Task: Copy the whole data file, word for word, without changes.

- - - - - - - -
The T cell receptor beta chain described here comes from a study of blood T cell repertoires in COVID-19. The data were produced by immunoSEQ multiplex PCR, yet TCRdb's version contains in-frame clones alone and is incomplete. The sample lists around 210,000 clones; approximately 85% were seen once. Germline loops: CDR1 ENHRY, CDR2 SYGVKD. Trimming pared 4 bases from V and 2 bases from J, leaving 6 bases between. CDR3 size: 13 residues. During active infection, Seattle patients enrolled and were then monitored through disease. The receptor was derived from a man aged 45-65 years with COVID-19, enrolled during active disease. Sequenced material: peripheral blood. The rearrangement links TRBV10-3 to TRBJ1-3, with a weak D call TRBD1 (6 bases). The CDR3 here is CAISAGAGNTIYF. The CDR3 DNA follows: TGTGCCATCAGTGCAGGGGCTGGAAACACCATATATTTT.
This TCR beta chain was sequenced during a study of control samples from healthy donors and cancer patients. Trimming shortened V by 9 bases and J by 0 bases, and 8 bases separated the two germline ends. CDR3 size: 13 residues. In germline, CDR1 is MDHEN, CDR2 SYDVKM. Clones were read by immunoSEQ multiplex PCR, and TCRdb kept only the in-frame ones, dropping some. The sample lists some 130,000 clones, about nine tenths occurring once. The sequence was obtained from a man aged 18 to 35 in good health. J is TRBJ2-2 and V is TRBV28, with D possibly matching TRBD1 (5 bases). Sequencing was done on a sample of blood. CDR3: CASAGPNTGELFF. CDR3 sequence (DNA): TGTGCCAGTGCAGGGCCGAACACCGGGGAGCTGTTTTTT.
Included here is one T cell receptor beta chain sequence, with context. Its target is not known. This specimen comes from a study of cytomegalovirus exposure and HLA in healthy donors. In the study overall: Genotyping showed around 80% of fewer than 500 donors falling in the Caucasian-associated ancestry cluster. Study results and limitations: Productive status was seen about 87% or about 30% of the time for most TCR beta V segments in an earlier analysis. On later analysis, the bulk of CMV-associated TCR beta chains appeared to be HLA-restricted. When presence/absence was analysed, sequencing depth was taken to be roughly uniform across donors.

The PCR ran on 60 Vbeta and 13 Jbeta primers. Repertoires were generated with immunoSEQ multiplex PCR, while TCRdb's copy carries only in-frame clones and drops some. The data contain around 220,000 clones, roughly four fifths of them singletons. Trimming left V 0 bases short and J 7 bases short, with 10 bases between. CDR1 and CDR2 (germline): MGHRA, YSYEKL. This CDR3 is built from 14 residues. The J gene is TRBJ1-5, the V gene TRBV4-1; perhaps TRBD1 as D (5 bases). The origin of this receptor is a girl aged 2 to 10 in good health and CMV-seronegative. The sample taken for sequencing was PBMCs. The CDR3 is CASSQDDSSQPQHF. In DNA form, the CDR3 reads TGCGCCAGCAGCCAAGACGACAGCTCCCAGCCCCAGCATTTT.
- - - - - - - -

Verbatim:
The T cell receptor beta chain described here comes from a study of blood T cell repertoires in COVID-19. The data were produced by immunoSEQ multiplex PCR, yet TCRdb's version contains in-frame clones alone and is incomplete. The sample lists around 210,000 clones; approximately 85% were seen once. Germline loops: CDR1 ENHRY, CDR2 SYGVKD. Trimming pared 4 bases from V and 2 bases from J, leaving 6 bases between. CDR3 size: 13 residues. During active infection, Seattle patients enrolled and were then monitored through disease. The receptor was derived from a man aged 45-65 years with COVID-19, enrolled during active disease. Sequenced material: peripheral blood. The rearrangement links TRBV10-3 to TRBJ1-3, with a weak D call TRBD1 (6 bases). The CDR3 here is CAISAGAGNTIYF. The CDR3 DNA follows: TGTGCCATCAGTGCAGGGGCTGGAAACACCATATATTTT.
This TCR beta chain was sequenced during a study of control samples from healthy donors and cancer patients. Trimming shortened V by 9 bases and J by 0 bases, and 8 bases separated the two germline ends. CDR3 size: 13 residues. In germline, CDR1 is MDHEN, CDR2 SYDVKM. Clones were read by immunoSEQ multiplex PCR, and TCRdb kept only the in-frame ones, dropping some. The sample lists some 130,000 clones, about nine tenths occurring once. The sequence was obtained from a man aged 18 to 35 in good health. J is TRBJ2-2 and V is TRBV28, with D possibly matching TRBD1 (5 bases). Sequencing was done on a sample of blood. CDR3: CASAGPNTGELFF. CDR3 sequence (DNA): TGTGCCAGTGCAGGGCCGAACACCGGGGAGCTGTTTTTT.
Included here is one T cell receptor beta chain sequence, with context. Its target is not known. This specimen comes from a study of cytomegalovirus exposure and HLA in healthy donors. In the study overall: Genotyping showed around 80% of fewer than 500 donors falling in the Caucasian-associated ancestry cluster. Study results and limitations: Productive status was seen about 87% or about 30% of the time for most TCR beta V segments in an earlier analysis. On later analysis, the bulk of CMV-associated TCR beta chains appeared to be HLA-restricted. When presence/absence was analysed, sequencing depth was taken to be roughly uniform across donors.

The PCR ran on 60 Vbeta and 13 Jbeta primers. Repertoires were generated with immunoSEQ multiplex PCR, while TCRdb's copy carries only in-frame clones and drops some. The data contain around 220,000 clones, roughly four fifths of them singletons. Trimming left V 0 bases short and J 7 bases short, with 10 bases between. CDR1 and CDR2 (germline): MGHRA, YSYEKL. This CDR3 is built from 14 residues. The J gene is TRBJ1-5, the V gene TRBV4-1; perhaps TRBD1 as D (5 bases). The origin of this receptor is a girl aged 2 to 10 in good health and CMV-seronegative. The sample taken for sequencing was PBMCs. The CDR3 is CASSQDDSSQPQHF. In DNA form, the CDR3 reads TGCGCCAGCAGCCAAGACGACAGCTCCCAGCCCCAGCATTTT.